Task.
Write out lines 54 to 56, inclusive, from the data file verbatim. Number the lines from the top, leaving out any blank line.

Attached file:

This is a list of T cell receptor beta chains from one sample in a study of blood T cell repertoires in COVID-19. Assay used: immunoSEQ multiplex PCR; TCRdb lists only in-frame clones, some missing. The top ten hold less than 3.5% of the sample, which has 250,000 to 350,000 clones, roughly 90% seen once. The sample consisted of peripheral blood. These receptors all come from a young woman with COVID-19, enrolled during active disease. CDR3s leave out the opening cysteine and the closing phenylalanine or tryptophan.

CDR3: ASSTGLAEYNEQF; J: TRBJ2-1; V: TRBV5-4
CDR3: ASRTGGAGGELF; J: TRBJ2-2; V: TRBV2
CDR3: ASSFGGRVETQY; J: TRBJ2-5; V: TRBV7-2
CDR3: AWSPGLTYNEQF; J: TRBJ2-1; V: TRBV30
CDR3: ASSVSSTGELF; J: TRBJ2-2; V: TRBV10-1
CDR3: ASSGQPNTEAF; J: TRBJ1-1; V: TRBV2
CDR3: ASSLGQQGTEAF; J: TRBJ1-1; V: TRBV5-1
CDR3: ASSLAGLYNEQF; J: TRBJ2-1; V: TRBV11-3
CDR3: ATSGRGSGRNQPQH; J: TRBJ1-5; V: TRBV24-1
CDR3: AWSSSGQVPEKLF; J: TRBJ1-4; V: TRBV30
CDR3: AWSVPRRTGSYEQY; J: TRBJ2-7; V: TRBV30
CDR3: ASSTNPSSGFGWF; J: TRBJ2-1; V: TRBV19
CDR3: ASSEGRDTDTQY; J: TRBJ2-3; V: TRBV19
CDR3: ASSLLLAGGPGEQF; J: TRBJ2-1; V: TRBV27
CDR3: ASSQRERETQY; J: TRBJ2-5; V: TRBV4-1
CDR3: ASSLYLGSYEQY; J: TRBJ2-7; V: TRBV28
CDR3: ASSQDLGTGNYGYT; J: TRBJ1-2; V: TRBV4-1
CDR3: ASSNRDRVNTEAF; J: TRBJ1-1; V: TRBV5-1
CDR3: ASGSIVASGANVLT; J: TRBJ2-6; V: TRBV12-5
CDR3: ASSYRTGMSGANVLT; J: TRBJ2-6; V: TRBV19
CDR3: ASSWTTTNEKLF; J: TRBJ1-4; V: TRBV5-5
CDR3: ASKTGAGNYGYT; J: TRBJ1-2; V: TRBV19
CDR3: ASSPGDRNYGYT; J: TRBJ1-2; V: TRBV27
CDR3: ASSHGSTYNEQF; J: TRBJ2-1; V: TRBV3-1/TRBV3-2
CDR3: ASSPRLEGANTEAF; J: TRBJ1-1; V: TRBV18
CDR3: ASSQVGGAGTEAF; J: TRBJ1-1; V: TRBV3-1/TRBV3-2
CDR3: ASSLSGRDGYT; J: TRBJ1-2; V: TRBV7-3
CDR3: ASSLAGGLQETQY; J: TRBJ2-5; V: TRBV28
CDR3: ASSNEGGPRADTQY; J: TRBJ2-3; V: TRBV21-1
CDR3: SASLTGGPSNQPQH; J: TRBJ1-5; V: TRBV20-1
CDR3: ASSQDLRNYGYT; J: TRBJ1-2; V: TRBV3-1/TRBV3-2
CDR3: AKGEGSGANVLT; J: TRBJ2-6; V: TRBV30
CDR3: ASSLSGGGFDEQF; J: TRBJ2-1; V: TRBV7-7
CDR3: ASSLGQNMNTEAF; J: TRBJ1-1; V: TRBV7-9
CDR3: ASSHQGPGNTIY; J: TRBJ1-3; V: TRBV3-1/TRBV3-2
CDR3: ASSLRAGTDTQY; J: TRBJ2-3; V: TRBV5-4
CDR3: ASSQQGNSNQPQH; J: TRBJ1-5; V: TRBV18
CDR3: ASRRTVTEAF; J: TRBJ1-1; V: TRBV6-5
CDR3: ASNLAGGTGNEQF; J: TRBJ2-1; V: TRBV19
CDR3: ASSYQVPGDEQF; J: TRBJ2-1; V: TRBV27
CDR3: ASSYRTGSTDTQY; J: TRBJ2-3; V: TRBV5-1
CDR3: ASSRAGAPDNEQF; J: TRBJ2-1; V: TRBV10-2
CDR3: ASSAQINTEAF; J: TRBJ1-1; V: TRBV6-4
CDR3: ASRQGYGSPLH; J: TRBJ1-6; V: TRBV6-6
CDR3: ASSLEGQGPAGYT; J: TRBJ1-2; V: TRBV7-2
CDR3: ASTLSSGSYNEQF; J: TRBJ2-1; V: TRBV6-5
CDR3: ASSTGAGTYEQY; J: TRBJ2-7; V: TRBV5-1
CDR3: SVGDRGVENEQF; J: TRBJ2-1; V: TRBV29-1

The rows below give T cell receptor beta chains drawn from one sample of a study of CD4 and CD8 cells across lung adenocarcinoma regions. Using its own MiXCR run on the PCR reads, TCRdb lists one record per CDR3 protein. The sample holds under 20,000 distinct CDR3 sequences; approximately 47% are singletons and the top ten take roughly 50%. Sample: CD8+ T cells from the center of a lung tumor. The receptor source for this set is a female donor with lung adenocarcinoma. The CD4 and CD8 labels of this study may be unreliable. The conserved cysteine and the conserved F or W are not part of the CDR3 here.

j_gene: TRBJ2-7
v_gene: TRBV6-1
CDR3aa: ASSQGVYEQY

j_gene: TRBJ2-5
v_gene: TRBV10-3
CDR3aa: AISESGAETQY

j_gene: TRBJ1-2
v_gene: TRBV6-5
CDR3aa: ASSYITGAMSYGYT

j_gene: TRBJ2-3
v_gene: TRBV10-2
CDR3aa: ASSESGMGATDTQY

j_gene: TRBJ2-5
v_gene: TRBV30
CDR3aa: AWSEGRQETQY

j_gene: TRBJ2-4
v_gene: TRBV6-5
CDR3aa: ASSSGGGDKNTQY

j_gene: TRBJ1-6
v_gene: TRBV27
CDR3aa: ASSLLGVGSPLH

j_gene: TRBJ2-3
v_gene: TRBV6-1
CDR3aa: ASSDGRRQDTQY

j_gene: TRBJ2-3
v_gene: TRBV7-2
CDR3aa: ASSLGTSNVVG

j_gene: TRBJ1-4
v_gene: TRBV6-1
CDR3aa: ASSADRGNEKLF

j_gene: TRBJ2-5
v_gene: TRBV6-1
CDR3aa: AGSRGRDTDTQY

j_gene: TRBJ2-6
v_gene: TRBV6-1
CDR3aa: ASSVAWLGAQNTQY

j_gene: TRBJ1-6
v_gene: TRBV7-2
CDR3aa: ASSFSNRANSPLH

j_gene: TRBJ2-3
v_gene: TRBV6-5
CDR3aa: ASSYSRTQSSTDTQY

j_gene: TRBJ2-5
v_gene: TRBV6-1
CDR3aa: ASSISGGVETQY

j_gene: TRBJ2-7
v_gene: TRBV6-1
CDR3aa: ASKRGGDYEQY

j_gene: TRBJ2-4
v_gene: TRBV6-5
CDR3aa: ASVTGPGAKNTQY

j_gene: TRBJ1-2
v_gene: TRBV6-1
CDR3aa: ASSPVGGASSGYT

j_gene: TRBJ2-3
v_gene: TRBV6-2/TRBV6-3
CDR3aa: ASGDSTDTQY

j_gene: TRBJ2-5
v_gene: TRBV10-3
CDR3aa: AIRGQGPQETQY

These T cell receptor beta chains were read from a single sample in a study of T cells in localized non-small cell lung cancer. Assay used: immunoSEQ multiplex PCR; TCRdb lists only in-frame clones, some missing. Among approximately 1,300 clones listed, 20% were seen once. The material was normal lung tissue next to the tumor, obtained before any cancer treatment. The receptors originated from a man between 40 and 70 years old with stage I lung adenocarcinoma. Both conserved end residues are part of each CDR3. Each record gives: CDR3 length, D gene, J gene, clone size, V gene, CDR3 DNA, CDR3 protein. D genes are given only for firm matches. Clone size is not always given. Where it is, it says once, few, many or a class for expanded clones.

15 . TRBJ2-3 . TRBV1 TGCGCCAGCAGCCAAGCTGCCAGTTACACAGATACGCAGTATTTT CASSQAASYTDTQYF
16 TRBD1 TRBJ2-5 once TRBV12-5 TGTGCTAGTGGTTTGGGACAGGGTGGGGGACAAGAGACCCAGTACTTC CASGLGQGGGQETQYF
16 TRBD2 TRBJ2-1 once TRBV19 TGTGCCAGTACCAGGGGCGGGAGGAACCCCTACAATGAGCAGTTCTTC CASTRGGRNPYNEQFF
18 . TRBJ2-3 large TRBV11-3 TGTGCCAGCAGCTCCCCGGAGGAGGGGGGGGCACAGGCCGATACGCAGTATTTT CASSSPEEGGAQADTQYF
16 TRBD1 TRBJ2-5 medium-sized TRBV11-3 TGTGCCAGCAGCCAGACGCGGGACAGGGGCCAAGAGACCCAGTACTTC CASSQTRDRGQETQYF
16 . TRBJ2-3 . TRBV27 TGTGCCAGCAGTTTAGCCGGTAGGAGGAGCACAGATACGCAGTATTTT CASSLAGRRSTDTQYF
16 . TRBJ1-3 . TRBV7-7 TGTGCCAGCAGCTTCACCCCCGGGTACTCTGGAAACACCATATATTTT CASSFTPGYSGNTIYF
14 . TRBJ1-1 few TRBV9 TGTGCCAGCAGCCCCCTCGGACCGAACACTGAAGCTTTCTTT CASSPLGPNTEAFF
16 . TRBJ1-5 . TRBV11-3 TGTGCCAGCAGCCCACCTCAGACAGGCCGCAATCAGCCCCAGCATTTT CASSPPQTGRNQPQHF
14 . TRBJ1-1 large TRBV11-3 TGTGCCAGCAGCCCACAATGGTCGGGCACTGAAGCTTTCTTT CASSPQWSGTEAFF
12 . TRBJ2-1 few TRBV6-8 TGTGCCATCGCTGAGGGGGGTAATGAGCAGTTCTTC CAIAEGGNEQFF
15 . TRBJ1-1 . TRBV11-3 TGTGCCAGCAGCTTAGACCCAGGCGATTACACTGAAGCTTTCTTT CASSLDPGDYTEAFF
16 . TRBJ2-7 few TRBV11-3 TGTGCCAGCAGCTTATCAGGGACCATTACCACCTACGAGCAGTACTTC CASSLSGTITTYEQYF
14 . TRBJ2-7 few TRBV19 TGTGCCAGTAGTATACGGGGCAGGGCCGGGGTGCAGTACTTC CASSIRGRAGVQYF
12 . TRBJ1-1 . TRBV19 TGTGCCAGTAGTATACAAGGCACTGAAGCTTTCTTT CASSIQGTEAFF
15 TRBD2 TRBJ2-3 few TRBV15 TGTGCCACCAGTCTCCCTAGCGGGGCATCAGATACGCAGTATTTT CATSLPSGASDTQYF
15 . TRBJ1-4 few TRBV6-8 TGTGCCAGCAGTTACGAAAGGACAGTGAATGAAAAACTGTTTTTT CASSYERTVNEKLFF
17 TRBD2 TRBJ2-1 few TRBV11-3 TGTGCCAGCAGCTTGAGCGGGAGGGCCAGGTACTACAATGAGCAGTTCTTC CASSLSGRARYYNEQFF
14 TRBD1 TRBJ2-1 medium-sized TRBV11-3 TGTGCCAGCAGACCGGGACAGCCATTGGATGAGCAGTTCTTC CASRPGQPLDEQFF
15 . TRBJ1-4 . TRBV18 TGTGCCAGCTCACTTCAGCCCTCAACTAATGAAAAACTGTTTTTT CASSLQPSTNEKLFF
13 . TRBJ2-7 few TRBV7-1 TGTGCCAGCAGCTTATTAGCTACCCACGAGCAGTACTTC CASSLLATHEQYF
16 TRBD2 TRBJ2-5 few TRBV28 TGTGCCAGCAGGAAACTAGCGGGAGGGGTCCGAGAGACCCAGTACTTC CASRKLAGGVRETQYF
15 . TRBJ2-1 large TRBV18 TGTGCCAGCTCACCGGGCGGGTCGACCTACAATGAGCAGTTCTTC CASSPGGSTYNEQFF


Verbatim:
j_gene: TRBJ2-5
v_gene: TRBV10-3
CDR3aa: AISESGAETQY